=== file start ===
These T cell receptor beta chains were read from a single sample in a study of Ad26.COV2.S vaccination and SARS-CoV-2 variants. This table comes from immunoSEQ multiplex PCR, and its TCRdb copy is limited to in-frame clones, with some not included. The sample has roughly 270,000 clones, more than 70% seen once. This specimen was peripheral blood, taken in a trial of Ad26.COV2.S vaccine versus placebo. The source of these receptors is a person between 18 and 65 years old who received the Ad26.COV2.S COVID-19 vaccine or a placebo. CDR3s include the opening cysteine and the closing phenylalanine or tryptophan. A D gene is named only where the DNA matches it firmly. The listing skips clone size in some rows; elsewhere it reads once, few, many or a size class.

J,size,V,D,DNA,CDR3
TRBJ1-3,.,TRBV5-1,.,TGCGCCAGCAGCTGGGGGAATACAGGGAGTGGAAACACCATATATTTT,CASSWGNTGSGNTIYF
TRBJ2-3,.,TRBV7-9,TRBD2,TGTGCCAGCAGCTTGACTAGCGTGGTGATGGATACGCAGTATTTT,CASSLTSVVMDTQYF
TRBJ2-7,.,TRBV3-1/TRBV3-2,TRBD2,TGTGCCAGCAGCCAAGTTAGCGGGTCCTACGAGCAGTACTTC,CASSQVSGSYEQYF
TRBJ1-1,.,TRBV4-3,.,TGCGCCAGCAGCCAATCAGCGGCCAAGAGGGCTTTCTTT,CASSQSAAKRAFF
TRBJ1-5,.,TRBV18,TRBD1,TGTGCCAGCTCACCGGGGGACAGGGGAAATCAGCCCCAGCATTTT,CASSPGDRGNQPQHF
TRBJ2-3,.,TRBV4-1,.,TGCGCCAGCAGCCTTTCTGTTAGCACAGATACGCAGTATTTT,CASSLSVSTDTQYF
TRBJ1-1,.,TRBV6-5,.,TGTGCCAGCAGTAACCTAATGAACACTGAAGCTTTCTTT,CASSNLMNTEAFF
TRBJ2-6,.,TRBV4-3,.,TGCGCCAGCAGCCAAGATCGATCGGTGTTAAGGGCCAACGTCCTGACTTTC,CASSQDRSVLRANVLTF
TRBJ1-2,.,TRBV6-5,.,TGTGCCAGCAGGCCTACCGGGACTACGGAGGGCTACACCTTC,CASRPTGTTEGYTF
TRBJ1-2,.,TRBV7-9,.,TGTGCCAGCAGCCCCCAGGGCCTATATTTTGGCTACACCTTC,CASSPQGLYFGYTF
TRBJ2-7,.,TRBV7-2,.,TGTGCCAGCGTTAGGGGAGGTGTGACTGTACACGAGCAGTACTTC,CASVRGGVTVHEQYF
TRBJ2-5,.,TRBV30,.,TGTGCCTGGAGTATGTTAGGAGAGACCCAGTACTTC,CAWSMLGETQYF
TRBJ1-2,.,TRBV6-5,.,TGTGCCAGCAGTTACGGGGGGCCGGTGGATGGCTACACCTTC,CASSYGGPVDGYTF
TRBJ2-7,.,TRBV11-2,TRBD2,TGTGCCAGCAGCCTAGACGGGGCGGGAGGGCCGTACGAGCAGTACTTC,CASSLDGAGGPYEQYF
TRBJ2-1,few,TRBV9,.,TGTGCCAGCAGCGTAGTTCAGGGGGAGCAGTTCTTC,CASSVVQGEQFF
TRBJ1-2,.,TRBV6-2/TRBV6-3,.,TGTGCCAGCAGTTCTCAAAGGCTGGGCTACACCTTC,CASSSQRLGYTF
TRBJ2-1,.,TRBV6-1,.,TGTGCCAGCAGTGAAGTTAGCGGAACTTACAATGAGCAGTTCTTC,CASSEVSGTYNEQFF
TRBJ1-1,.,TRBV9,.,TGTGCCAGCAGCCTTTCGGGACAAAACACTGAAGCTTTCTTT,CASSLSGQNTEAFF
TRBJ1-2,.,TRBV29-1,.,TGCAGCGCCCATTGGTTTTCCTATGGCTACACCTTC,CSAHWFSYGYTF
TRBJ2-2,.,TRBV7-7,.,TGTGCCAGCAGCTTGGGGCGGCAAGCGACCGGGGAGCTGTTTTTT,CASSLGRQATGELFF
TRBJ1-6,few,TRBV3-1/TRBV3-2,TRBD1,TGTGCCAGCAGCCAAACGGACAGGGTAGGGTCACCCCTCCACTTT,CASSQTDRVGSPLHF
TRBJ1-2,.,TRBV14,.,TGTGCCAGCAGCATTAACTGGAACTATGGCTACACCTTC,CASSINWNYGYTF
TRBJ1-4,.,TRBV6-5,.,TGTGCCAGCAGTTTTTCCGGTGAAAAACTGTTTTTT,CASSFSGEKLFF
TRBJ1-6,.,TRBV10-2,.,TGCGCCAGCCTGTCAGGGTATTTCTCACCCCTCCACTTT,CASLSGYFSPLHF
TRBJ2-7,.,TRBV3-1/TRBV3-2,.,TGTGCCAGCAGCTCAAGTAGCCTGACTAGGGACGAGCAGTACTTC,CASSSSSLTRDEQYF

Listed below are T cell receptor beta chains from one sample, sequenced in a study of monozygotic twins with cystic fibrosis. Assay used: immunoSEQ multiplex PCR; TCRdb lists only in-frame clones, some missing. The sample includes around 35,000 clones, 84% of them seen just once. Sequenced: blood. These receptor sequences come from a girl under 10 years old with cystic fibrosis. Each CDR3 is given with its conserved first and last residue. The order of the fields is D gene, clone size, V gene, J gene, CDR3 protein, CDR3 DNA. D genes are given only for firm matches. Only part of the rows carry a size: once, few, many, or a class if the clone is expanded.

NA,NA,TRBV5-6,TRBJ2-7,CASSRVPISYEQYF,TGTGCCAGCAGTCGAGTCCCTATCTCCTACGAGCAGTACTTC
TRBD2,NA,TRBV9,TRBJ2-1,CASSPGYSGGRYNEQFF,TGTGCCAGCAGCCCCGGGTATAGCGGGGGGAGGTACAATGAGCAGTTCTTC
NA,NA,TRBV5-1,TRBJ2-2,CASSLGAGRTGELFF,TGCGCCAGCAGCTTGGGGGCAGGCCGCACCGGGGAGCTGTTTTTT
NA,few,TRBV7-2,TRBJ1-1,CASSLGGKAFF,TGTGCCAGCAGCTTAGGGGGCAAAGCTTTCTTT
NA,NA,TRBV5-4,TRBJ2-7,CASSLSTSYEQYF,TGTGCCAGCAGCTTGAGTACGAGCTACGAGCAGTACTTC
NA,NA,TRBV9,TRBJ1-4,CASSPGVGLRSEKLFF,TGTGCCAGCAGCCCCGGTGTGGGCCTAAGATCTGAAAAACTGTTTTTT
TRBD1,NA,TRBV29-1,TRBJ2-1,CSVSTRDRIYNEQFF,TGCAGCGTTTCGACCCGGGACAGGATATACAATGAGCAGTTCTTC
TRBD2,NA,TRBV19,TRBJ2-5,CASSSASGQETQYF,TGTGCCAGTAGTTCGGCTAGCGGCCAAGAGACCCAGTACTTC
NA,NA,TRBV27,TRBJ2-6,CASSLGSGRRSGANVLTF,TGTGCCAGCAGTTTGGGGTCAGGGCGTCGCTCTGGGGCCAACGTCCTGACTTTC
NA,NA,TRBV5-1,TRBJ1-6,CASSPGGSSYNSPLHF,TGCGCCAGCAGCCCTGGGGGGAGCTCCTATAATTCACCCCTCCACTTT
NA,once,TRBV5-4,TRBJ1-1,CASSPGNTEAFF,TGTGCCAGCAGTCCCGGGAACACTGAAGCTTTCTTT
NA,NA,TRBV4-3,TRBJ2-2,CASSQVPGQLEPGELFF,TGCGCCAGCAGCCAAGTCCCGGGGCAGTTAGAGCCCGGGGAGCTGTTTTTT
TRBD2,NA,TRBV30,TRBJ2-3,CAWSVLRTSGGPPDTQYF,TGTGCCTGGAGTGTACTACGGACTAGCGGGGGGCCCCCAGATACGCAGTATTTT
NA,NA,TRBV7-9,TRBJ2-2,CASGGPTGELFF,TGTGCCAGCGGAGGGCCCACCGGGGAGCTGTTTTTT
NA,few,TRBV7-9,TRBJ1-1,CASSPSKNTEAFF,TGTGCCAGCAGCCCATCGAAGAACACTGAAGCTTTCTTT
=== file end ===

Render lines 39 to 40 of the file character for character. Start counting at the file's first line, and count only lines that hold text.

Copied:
NA,once,TRBV5-4,TRBJ1-1,CASSPGNTEAFF,TGTGCCAGCAGTCCCGGGAACACTGAAGCTTTCTTT
NA,NA,TRBV4-3,TRBJ2-2,CASSQVPGQLEPGELFF,TGCGCCAGCAGCCAAGTCCCGGGGCAGTTAGAGCCCGGGGAGCTGTTTTTT